Spin Doctors – Pocket Full Of Kryptonite (Anniversary Edition)
I recently went to a record show and picked up this double disc anniversary edition of Spin Doctors‘ debut studio album. I haven’t listened to the original in quite some time, but I heard this was out and the band has been playing the whole album in concert to promote it and it piqued my interest. I immediately fell in love with this album all over again. 20 years ago I over-played it, as did Radio and MTV, and I got sick of it. I’ve picked up their subsequent releases and I listen to their Homebelly Groove…Live album most often. They are one of the funkier “jam bands” to emerge in the early 90′s and the combination with their pop-songwriting abilities makes for an infectious groove (somebody should use that as a band name -Ha!).
The “doctors of spin” came out of the NYC music scene with Blues Traveler. Singer Chris Barron and Blues Traveler’s John Popper were high school friends and Pocket Full Of Kryptonite has Popper guesting on a few songs. You don’t have to read the liner notes to know which ones either, since Popper’s tone and Yngwie J. Malmsteen approach to harmonica give him away.
The lead off track “Jimmy Olsen’s Blues” has been stuck in my head for a week. It’s so damned catchy. I hate it and love it. It has a great premise for a song – Jimmy Olsen in love with Lois Lane keeps a pocket full of kryptonite so Superman can’t interrupt him if he gets his chance with the fiery journalist.
I also forgot how crunchy their guitars are. The music and lyrics have an irresistible whimsy that hides the grit lurking beneath the surface. Guitarist Eric Schenkman plays bluesy fills and uses a variety of chord voicings to keep even the simplest riffs fresh. His methods are in full display on disc 2, which is full of demos and a few live tracks highlighting the progression of the songs that made the final cut for the album. A few of the songs turned up on later releases – “Big Fat Funky Booty” and “Hungry Hamed’s” ended up on Turn It Upside Down (1994).
All together, I’m enjoying the Hell out of this disc. Hopefully I won’t get sick of it again by over-playing it. I’ll have to temper it with some live shows from archive.org.
Phish – Live Phish 15, 10.31.96
Someone in the Allman Brothers forum on Hittin’ The Web posted about how much they hate Phish and that prompted a strangely polite debate on the virtues of Phish. It got me thinking about them and since someone suggested this Halloween show I thought I’d take it off the shelf and give it a spin. Phish wears a musical costume by performing the Talking Heads album Remain In The Light. Of all the Halloween shows featuring Phish in “costume” I enjoy this one the least. I just don’t like the Talking Heads and Phish covering them doesn’t really make it any better for me. However, “Remain In The Light” makes up only one of four discs and that leaves plenty of room for wild Phish jams and quirky musical moments. The spirit of Halloween is alive in other covers too, like AC/DC’s “Highway To Hell” and Edgar Winter Group’s “Frankenstein.”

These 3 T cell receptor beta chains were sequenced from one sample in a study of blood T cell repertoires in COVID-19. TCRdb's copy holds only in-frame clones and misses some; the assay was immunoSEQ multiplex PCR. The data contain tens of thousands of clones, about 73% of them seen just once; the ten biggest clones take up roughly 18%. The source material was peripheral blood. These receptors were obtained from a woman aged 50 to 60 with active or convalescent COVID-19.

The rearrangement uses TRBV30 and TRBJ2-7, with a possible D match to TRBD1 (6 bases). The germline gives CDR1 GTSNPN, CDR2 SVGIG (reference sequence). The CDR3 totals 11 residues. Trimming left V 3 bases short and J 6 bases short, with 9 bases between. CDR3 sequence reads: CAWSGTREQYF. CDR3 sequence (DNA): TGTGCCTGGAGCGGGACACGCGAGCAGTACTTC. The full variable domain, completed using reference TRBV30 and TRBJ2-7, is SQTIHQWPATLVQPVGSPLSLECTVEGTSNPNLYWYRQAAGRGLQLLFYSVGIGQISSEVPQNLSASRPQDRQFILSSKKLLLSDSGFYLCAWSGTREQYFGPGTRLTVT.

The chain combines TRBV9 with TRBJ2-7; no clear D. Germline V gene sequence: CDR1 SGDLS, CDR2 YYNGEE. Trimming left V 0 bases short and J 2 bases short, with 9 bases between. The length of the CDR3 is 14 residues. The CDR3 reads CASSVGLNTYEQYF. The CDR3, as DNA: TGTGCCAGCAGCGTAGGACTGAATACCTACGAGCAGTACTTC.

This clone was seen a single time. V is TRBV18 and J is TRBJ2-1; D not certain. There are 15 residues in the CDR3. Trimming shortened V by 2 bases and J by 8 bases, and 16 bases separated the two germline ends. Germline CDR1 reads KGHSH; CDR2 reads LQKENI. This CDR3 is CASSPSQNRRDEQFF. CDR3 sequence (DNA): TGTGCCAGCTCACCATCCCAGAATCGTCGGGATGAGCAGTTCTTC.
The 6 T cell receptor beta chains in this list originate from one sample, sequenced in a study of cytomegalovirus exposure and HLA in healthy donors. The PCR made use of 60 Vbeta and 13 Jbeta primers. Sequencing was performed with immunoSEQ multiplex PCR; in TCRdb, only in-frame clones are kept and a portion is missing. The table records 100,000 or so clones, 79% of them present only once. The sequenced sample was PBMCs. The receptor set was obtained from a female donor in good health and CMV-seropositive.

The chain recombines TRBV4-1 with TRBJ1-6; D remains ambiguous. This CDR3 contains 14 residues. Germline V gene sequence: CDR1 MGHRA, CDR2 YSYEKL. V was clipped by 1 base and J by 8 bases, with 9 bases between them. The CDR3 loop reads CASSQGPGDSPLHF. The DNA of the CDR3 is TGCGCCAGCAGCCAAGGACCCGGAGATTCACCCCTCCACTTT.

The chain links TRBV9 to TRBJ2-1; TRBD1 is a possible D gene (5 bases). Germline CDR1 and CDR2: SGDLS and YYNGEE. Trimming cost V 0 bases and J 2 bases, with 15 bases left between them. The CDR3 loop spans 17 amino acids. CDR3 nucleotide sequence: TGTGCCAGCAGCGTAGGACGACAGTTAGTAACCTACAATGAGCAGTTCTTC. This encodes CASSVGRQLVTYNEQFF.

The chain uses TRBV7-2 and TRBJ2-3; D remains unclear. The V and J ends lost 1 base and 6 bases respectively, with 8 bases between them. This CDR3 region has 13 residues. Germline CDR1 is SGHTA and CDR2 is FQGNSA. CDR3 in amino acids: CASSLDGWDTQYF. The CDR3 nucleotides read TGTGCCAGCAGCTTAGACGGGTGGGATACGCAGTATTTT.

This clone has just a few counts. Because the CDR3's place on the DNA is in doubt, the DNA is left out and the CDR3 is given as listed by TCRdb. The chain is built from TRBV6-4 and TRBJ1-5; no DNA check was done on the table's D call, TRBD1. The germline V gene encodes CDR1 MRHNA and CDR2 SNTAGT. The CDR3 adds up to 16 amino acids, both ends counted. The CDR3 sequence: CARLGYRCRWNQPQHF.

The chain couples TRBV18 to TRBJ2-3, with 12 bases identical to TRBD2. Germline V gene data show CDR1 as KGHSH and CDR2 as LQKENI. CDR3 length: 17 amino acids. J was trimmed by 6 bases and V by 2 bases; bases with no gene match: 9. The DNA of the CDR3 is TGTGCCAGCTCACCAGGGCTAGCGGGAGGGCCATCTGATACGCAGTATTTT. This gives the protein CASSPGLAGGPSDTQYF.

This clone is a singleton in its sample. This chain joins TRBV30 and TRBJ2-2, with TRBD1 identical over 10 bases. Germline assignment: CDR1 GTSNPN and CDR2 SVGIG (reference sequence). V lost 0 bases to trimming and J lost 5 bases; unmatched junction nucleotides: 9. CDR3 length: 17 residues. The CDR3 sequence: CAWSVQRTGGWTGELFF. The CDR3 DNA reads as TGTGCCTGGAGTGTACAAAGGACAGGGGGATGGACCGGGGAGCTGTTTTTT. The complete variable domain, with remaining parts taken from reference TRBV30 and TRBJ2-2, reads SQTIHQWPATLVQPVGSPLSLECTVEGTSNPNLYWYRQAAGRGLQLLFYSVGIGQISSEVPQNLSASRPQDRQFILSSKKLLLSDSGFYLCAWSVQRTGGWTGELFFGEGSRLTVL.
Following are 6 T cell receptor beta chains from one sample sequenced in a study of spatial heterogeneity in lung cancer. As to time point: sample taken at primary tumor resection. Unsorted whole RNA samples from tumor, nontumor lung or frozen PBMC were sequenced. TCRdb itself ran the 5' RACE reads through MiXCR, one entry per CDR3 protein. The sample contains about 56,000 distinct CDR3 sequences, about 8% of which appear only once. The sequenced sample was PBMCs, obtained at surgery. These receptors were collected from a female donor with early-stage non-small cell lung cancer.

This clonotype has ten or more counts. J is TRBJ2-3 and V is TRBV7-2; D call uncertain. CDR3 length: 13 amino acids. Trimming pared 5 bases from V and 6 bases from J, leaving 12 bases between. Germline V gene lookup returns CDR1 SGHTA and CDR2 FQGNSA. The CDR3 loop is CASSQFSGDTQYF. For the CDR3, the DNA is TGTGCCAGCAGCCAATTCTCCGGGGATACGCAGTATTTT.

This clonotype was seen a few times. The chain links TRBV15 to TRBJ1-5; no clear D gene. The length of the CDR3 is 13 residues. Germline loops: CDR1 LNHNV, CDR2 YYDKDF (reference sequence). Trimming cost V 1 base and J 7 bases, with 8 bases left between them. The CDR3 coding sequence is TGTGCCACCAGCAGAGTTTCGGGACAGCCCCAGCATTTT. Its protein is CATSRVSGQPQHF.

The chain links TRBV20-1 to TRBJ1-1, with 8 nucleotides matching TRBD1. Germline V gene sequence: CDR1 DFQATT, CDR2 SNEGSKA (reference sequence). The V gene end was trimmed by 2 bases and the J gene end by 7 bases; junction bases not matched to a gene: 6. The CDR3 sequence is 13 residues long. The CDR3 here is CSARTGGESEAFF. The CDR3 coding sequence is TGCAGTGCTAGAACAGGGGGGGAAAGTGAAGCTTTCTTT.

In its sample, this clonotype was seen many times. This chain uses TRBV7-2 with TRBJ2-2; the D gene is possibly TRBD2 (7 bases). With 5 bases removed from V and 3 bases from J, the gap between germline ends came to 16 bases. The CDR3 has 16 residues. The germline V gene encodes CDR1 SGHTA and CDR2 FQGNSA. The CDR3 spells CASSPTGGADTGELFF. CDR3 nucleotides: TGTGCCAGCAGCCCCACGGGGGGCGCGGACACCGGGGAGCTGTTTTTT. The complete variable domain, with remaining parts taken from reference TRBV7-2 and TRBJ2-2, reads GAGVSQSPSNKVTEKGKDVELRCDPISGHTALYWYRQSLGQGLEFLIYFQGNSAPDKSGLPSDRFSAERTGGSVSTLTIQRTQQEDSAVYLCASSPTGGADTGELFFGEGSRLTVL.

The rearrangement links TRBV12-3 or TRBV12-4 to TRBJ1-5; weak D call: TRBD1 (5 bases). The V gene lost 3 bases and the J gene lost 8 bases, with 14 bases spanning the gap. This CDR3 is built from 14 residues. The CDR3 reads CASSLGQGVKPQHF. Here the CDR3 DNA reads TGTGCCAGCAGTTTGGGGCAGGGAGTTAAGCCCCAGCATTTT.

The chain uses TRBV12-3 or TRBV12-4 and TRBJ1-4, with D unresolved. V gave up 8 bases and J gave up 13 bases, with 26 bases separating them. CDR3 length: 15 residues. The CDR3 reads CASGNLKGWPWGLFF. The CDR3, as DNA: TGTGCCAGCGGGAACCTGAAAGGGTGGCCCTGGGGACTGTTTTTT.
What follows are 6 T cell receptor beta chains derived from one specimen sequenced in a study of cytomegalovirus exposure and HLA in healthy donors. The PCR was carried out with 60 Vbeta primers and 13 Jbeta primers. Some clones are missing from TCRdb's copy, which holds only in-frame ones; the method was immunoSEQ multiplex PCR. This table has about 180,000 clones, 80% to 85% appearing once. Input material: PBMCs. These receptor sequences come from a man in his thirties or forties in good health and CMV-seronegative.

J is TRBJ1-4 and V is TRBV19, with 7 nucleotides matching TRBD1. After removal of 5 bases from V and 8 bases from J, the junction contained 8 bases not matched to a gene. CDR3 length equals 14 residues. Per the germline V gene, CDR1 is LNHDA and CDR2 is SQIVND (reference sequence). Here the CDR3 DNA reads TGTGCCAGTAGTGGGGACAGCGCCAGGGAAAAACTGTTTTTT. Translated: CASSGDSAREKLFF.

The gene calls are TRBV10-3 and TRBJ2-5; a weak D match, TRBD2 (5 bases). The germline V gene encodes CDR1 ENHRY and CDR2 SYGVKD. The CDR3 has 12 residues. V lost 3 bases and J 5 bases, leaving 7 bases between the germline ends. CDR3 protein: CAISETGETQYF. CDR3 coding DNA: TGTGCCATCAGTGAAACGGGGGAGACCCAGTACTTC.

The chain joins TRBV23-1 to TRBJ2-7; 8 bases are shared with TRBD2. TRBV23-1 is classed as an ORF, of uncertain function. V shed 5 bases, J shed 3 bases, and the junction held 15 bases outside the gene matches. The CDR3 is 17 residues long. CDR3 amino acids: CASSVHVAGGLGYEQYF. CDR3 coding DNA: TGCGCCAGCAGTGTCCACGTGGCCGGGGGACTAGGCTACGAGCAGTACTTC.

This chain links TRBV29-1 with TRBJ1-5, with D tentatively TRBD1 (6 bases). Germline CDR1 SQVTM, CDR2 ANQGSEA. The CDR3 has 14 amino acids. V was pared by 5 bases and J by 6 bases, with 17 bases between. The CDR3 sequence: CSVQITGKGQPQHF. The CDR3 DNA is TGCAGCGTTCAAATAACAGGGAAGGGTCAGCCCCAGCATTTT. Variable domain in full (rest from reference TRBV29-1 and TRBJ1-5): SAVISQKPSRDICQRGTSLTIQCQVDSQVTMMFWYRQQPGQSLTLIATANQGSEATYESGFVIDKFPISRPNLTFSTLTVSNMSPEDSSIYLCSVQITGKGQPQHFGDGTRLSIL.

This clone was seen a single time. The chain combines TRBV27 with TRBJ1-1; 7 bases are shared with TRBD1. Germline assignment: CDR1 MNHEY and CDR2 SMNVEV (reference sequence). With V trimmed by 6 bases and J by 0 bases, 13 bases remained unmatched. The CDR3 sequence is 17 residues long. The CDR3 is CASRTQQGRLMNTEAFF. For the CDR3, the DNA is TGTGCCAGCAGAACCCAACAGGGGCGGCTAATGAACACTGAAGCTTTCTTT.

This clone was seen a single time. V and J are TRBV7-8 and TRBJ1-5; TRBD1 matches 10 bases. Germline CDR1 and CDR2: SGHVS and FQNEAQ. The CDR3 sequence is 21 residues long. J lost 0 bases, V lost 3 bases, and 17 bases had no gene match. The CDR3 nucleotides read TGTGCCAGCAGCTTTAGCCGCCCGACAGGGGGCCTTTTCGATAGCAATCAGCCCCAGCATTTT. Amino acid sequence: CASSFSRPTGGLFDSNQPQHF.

“You Enjoy Myself” clocks in around 23 minutes and features some vocal acrobatics from the band. One of the complaints on the ABB forum was that Phish vocals are no good. I always found their vocal talents quite pleasing and their harmonies are especially good. They occasionally employ fugue and round vocal forms, painting dense harmonic landscapes with just their voices. For guitar junkies like me there is always plenty of six-string workouts at a Phish show and although Trey Anastasio can occasionally meander and “noodle” (as a few people have called it), he usually finds his way and comes up with some inspired solos. In a 23 minute jam it is unreasonable to expect it all to be stellar, and it usually is not but the band is going for it, hoping and working for that transcendent moment when it all comes together. You can’t get there without trying and the guys in Phish keep pushing onward time after time.
What are you listening to?